Atmos. Chem. Phys. Discuss., 6, 6211-6254, 2006
www.atmos-chem-phys-discuss.net/6/6211/2006/
doi:10.5194/acpd-6-6211-2006
© Author(s) 2006. This work is licensed under the
Creative Commons Attribution-NonCommercial-ShareAlike 2.5 License.
Review Status
This discussion paper has been under review for the journal Atmospheric Chemistry and Physics (ACP). Please refer to the corresponding final paper in ACP.
Seasonal variation of PM10 main constituents in two valleys of the French Alps. I: EC/OC fractions
G. Aymoz1,*, J.-L. Jaffrezo1, D. Chapuis2, J. Cozic1,**, and W. Maenhaut3
1Laboratoire de Glaciologie et Géophysique de l’Environnement, 54 rue Molière, 38402 Saint Martin D’Hères Cedex, France
2L’Air de l’Ain et des Pays de Savoie (Air-APS), 430 rue de la Belle Eau, ZI des Landiers Nord, 73000 Chambéry, France
3Department of Analytical Chemistry, Institute for Nuclear Sciences, Ghent University, Proeftuinstraat 86, 9000 Gent, Belgium
*now at: OPGC-LaMP, CNRS-University of Clermont-Ferrand, 14 avenue des Landais, 63177 Aubière, France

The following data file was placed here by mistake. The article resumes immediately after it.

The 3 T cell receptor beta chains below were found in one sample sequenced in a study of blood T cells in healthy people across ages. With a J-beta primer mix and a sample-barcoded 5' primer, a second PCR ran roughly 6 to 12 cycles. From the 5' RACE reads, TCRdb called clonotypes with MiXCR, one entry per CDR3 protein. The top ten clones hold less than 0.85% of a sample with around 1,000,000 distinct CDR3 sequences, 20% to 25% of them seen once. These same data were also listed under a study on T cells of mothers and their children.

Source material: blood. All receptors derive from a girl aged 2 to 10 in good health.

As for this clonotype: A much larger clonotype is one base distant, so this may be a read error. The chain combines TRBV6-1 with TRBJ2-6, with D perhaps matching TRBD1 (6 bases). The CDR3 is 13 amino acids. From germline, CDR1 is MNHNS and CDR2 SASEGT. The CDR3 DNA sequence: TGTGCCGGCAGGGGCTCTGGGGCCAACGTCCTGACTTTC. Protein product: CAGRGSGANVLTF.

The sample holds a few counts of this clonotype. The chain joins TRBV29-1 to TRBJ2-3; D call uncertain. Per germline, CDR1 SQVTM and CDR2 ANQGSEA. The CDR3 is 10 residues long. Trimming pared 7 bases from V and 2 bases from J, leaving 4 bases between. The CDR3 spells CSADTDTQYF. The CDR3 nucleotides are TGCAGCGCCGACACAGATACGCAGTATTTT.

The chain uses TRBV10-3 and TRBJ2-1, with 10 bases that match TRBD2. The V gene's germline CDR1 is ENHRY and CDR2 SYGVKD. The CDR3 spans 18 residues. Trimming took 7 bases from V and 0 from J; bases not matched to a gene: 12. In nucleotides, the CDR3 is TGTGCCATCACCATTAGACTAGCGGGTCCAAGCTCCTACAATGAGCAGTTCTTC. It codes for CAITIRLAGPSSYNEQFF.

**now at: Paul Scherrer Institute (PSI), 5232 Villigen, Switzerland

Abstract. Daily PM10 samples were collected at two urban sites within two valleys in the French Alps (Chamonix and St Jean de Maurienne) during a period of two and a half years. The carbonaceous species EC (elemental carbon) and OC (organic carbon) were analysed to investigate the possible sources of EC and OC, and their seasonal variations. Mean OC concentrations are in the very high range of concentrations measured for other European sites, and represent at least one third of the PM10 mass on each site. On the basis of the comparison between EC and OC concentrations with several tracers, we were able to show that their main sources are local primary combustion sources. Biomass burning emissions (residential heating) have a significant impact on OC concentrations while heavy duty traffic emissions have an impact only on EC concentrations. Finally, we estimated the contribution of SOA (secondary organic carbon) to OC, using the EC-to-OC primary ratio method (Castro et al., 1999) and demonstrated that the calculation of SOA mass with this method is highly uncertain, if the hypothesis of a constant primary EC-to-OC ratio is not very closely examined.

Citation: Aymoz, G., Jaffrezo, J.-L., Chapuis, D., Cozic, J., and Maenhaut, W.: Seasonal variation of PM10 main constituents in two valleys of the French Alps. I: EC/OC fractions, Atmos. Chem. Phys. Discuss., 6, 6211-6254, doi:10.5194/acpd-6-6211-2006, 2006.
 
Search ACPD
Discussion Paper
    XML
    Citation
    Final Revised Paper
    Share